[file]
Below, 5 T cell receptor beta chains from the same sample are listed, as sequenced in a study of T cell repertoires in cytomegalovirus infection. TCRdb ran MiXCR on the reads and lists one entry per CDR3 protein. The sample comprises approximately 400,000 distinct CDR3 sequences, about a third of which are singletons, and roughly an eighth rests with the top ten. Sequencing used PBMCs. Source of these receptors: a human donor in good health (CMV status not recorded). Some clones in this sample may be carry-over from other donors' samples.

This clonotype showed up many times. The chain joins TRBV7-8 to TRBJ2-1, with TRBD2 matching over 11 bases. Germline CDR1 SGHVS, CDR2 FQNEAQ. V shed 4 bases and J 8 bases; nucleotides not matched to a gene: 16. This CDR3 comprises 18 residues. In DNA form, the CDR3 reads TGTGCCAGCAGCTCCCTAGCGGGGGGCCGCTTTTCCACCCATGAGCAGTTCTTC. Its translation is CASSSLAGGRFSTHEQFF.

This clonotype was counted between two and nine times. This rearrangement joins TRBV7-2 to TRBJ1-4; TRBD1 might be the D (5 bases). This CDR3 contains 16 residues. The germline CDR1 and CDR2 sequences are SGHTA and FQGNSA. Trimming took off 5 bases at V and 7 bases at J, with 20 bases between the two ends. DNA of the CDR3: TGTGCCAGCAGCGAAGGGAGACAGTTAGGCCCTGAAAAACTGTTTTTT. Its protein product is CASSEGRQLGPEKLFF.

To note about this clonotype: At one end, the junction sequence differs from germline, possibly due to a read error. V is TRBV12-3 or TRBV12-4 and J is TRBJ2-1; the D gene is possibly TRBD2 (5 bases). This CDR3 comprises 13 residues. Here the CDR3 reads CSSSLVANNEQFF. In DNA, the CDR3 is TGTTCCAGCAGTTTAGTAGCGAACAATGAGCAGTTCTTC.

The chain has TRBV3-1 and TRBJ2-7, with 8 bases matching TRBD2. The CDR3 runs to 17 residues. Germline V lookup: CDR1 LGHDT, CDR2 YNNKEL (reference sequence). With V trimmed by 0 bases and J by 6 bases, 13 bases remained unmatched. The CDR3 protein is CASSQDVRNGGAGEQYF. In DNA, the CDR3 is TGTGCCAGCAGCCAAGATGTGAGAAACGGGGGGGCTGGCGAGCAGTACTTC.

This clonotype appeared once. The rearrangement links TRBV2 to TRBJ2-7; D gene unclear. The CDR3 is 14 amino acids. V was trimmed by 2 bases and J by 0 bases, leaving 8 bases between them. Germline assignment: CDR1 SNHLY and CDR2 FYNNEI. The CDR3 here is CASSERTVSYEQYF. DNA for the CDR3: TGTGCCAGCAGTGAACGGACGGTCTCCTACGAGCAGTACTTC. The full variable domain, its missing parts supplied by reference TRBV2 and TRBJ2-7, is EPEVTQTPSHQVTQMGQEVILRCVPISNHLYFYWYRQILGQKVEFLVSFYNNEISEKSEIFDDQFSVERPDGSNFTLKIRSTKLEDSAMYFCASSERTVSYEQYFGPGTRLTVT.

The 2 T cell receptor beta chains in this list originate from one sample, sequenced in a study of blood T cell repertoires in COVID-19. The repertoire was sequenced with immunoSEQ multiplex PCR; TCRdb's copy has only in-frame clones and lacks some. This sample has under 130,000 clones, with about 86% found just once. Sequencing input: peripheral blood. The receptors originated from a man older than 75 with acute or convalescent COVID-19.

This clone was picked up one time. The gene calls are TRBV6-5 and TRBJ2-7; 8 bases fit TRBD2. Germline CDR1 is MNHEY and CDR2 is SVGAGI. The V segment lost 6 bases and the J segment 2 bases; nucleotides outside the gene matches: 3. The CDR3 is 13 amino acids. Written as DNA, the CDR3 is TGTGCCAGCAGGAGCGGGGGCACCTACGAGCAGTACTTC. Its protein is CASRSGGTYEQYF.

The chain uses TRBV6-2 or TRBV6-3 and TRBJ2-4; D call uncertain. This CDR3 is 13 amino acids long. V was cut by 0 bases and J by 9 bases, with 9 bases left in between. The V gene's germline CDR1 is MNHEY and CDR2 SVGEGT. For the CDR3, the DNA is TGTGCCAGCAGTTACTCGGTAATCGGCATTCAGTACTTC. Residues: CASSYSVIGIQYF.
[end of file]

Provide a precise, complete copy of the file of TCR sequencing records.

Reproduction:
Below, 5 T cell receptor beta chains from the same sample are listed, as sequenced in a study of T cell repertoires in cytomegalovirus infection. TCRdb ran MiXCR on the reads and lists one entry per CDR3 protein. The sample comprises approximately 400,000 distinct CDR3 sequences, about a third of which are singletons, and roughly an eighth rests with the top ten. Sequencing used PBMCs. Source of these receptors: a human donor in good health (CMV status not recorded). Some clones in this sample may be carry-over from other donors' samples.

This clonotype showed up many times. The chain joins TRBV7-8 to TRBJ2-1, with TRBD2 matching over 11 bases. Germline CDR1 SGHVS, CDR2 FQNEAQ. V shed 4 bases and J 8 bases; nucleotides not matched to a gene: 16. This CDR3 comprises 18 residues. In DNA form, the CDR3 reads TGTGCCAGCAGCTCCCTAGCGGGGGGCCGCTTTTCCACCCATGAGCAGTTCTTC. Its translation is CASSSLAGGRFSTHEQFF.

This clonotype was counted between two and nine times. This rearrangement joins TRBV7-2 to TRBJ1-4; TRBD1 might be the D (5 bases). This CDR3 contains 16 residues. The germline CDR1 and CDR2 sequences are SGHTA and FQGNSA. Trimming took off 5 bases at V and 7 bases at J, with 20 bases between the two ends. DNA of the CDR3: TGTGCCAGCAGCGAAGGGAGACAGTTAGGCCCTGAAAAACTGTTTTTT. Its protein product is CASSEGRQLGPEKLFF.

To note about this clonotype: At one end, the junction sequence differs from germline, possibly due to a read error. V is TRBV12-3 or TRBV12-4 and J is TRBJ2-1; the D gene is possibly TRBD2 (5 bases). This CDR3 comprises 13 residues. Here the CDR3 reads CSSSLVANNEQFF. In DNA, the CDR3 is TGTTCCAGCAGTTTAGTAGCGAACAATGAGCAGTTCTTC.

The chain has TRBV3-1 and TRBJ2-7, with 8 bases matching TRBD2. The CDR3 runs to 17 residues. Germline V lookup: CDR1 LGHDT, CDR2 YNNKEL (reference sequence). With V trimmed by 0 bases and J by 6 bases, 13 bases remained unmatched. The CDR3 protein is CASSQDVRNGGAGEQYF. In DNA, the CDR3 is TGTGCCAGCAGCCAAGATGTGAGAAACGGGGGGGCTGGCGAGCAGTACTTC.

This clonotype appeared once. The rearrangement links TRBV2 to TRBJ2-7; D gene unclear. The CDR3 is 14 amino acids. V was trimmed by 2 bases and J by 0 bases, leaving 8 bases between them. Germline assignment: CDR1 SNHLY and CDR2 FYNNEI. The CDR3 here is CASSERTVSYEQYF. DNA for the CDR3: TGTGCCAGCAGTGAACGGACGGTCTCCTACGAGCAGTACTTC. The full variable domain, its missing parts supplied by reference TRBV2 and TRBJ2-7, is EPEVTQTPSHQVTQMGQEVILRCVPISNHLYFYWYRQILGQKVEFLVSFYNNEISEKSEIFDDQFSVERPDGSNFTLKIRSTKLEDSAMYFCASSERTVSYEQYFGPGTRLTVT.

The 2 T cell receptor beta chains in this list originate from one sample, sequenced in a study of blood T cell repertoires in COVID-19. The repertoire was sequenced with immunoSEQ multiplex PCR; TCRdb's copy has only in-frame clones and lacks some. This sample has under 130,000 clones, with about 86% found just once. Sequencing input: peripheral blood. The receptors originated from a man older than 75 with acute or convalescent COVID-19.

This clone was picked up one time. The gene calls are TRBV6-5 and TRBJ2-7; 8 bases fit TRBD2. Germline CDR1 is MNHEY and CDR2 is SVGAGI. The V segment lost 6 bases and the J segment 2 bases; nucleotides outside the gene matches: 3. The CDR3 is 13 amino acids. Written as DNA, the CDR3 is TGTGCCAGCAGGAGCGGGGGCACCTACGAGCAGTACTTC. Its protein is CASRSGGTYEQYF.

The chain uses TRBV6-2 or TRBV6-3 and TRBJ2-4; D call uncertain. This CDR3 is 13 amino acids long. V was cut by 0 bases and J by 9 bases, with 9 bases left in between. The V gene's germline CDR1 is MNHEY and CDR2 SVGEGT. For the CDR3, the DNA is TGTGCCAGCAGTTACTCGGTAATCGGCATTCAGTACTTC. Residues: CASSYSVIGIQYF.